Andy Murray has a special relationship with the Olympics.
If truth be told, it didn’t get off to the best start. Just weeks after making his first Grand Slam final at the 2008 US Open, the British tennis ace suffered a shock opening-round loss in the men’s singles at the Beijing 2008 Games to Taiwanese World. No. 77 Yen-hsun Lu in straight sets.
But Murray returned to the Olympics as a new player at London 2012.
On the hallowed turf of Wimbledon, he caused a seismic shock to defeat grass court king Roger Federer in the gold medal match. An hour later Murray was back on court, where he landed silver alongside Laura Robson in the mixed doubles.
Four years and a back surgery later, Murray became the first player ever to win two consecutive Olympic gold medals in singles tennis with victory over Argentina’s Juan Martin del Potro in a Rio 2016 final that lasted over four hours.
Since then Murray has had a torrid time with injury, undergoing two hip operations that have limited his time on court.
The 34-year-old was hoping for more Olympic magic at Tokyo 2020.
And he made a promising start as he and Joe Salisbury knocked out French second seeds Nicolas Mahut and Pierre-Hughes Herbert in straight sets before pulling out of his singles opener against Felix Auger-Aliassime citing a thigh injury.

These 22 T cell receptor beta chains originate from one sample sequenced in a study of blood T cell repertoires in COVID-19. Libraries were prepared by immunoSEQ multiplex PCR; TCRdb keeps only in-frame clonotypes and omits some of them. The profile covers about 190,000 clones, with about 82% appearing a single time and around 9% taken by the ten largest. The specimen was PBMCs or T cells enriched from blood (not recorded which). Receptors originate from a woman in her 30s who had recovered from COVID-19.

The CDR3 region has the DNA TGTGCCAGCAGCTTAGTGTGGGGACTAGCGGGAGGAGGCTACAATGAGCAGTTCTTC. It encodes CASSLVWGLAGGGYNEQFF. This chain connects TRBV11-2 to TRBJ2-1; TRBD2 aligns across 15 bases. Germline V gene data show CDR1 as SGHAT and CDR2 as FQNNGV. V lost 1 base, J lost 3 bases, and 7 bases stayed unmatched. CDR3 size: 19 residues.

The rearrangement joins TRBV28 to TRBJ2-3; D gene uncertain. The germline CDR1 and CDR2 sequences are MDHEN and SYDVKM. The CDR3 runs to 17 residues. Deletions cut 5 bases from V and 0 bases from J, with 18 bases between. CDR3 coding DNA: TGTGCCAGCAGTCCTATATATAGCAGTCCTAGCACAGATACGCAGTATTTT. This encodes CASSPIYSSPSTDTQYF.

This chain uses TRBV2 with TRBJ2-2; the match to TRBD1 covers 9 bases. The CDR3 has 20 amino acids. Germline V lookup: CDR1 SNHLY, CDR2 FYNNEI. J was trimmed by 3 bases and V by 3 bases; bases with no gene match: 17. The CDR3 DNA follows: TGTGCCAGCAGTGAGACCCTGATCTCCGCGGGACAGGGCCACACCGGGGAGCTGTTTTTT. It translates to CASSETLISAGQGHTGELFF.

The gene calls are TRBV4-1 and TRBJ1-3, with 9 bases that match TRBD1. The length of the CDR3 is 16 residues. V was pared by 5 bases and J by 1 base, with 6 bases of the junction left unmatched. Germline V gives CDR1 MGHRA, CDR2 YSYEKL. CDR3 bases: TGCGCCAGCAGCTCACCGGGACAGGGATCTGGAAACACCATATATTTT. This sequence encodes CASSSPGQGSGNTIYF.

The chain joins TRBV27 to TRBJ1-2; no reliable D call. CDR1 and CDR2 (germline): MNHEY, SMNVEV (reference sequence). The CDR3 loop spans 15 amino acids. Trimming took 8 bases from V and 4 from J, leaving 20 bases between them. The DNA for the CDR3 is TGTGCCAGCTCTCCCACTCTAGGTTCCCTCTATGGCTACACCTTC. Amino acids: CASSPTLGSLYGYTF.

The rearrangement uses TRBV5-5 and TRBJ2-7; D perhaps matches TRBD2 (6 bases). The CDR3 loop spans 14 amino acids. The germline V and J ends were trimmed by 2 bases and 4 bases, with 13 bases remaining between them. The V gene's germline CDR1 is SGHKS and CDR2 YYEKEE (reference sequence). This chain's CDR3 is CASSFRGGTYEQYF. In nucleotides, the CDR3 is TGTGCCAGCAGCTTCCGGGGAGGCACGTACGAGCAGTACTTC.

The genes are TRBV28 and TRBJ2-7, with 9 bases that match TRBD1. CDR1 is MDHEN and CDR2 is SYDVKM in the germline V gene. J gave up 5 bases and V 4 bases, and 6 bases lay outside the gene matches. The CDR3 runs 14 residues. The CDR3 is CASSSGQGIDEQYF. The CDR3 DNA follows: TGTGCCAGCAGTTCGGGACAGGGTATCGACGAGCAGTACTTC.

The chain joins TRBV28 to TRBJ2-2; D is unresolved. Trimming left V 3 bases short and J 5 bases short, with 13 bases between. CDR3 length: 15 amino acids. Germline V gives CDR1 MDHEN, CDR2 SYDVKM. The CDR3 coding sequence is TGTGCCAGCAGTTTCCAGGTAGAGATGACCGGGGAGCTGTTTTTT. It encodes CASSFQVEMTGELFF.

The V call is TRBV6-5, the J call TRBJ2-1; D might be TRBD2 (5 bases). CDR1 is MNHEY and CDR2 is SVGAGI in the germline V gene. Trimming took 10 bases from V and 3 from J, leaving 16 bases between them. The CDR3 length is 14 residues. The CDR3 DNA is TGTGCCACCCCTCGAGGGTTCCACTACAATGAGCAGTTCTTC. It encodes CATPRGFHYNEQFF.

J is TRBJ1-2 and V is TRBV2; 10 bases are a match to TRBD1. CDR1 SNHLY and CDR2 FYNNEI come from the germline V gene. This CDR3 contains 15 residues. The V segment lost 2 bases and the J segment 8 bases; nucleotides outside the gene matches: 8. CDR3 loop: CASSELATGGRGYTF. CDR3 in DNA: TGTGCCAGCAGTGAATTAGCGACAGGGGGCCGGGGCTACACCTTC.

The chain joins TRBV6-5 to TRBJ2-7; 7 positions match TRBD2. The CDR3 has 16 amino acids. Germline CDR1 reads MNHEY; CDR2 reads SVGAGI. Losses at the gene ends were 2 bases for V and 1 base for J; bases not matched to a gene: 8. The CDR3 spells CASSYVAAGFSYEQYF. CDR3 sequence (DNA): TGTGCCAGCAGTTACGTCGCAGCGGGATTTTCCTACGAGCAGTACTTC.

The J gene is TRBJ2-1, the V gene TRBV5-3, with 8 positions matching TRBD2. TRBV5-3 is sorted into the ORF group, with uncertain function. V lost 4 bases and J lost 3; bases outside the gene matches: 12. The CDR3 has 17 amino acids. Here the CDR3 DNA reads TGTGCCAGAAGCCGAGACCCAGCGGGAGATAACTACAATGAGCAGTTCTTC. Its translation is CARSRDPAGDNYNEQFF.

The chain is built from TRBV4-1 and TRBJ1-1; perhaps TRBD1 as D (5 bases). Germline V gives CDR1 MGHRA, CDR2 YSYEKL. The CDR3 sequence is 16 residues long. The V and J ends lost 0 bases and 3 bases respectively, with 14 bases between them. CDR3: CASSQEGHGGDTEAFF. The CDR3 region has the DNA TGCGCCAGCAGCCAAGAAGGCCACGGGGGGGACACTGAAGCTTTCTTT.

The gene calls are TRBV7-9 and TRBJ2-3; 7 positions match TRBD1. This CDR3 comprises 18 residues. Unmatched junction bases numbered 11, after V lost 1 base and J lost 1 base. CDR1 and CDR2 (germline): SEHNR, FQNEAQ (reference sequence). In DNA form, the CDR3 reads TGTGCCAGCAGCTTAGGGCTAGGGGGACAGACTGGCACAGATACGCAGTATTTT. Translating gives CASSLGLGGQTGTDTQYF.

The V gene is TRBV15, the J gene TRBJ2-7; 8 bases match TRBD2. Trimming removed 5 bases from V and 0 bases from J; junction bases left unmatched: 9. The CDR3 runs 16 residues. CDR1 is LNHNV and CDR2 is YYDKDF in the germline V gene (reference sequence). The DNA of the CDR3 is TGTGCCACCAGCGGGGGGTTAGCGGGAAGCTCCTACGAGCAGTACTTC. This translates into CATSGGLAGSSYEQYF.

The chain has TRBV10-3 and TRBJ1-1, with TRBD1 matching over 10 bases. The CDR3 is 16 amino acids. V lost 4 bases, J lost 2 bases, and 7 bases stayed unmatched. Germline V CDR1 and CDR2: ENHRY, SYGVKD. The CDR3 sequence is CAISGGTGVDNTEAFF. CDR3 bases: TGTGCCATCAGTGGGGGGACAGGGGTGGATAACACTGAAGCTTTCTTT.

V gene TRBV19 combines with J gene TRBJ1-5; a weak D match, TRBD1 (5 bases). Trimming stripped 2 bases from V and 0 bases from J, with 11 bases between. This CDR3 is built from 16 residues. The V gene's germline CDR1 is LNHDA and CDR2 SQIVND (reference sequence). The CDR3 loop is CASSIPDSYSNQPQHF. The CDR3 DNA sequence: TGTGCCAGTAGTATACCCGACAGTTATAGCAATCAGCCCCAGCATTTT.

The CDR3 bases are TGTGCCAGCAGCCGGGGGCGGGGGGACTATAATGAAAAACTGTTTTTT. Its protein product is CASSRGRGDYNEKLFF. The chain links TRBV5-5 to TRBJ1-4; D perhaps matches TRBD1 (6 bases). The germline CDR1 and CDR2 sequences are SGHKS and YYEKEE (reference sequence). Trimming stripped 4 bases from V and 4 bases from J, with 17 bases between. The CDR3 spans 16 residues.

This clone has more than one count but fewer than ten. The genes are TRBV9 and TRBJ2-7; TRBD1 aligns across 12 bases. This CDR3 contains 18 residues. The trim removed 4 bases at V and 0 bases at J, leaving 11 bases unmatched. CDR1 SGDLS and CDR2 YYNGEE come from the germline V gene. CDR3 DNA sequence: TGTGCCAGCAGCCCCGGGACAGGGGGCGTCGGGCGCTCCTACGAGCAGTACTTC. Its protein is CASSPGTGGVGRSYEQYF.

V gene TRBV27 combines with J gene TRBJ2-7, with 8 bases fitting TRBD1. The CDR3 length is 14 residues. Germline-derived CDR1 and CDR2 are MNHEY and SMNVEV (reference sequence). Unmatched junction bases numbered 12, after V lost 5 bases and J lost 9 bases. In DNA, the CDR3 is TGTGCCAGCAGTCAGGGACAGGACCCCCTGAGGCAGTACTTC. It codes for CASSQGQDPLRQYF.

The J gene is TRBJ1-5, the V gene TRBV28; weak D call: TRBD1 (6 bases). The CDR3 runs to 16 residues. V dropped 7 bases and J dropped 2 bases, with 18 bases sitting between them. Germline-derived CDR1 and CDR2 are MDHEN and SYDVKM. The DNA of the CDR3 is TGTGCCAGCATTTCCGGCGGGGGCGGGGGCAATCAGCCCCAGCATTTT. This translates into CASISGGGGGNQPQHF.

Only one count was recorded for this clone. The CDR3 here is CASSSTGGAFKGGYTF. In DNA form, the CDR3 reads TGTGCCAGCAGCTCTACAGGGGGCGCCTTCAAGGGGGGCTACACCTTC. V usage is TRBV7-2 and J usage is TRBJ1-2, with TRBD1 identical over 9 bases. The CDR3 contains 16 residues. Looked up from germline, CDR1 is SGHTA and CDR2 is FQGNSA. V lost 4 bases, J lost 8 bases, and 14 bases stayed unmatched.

"I am really disappointed at having to withdraw but the medical staff have advised me against playing in both events, so I have made the difficult decision to withdraw from the singles and focus on playing doubles." - Andy Murray
Fast start at Tokyo 2020
Murray and Salisbury navigated hot and humid conditions to secure a comfortable victory over Mahut and Herbert in their men’s doubles opener.
"I think we have the potential to be a really good team," said Murray afterwards. "If we keep the same sort of attitude and everything, prepare diligently, I think we've got a chance of doing well."
Regardless of his recent injury problems, Murray is not one to participate for the sake of it. Rivals beware, he will not be relinquishing his medals without a fight.
“The Olympics means a huge amount to me, it’s a massive honour to be able to compete at a fourth Games,” Murray said last month. "Leading Team GB out at the opening ceremony five years ago in Rio was one of the highlights of my career.
"Going to an Olympics as defending champion is exciting and I’m looking forward to the challenge.”
Murray is used to proving his doubters wrong.
A month after losing an emotional 2012 Wimbledon final to Roger Federer, the Brit - who was still to win a Grand Slam - found himself opposite the grass-court king on Centre Court once more, this time in the Olympic final.
But on a sunny day at SW19 it was finally Murray’s time to shine. He took the gold medal in a crushing straight sets victory and became Great Britain’s first men’s Olympic singles winner since Josiah Ritchie in 1908.
But perhaps more importantly, Murray had proved to his doubters that he had the temperament to beat the best players on the biggest stages.
It is no coincidence that he went on to land his first Grand Slam later that year at the US Open, before sealing Wimbledon titles in 2013 and 2016.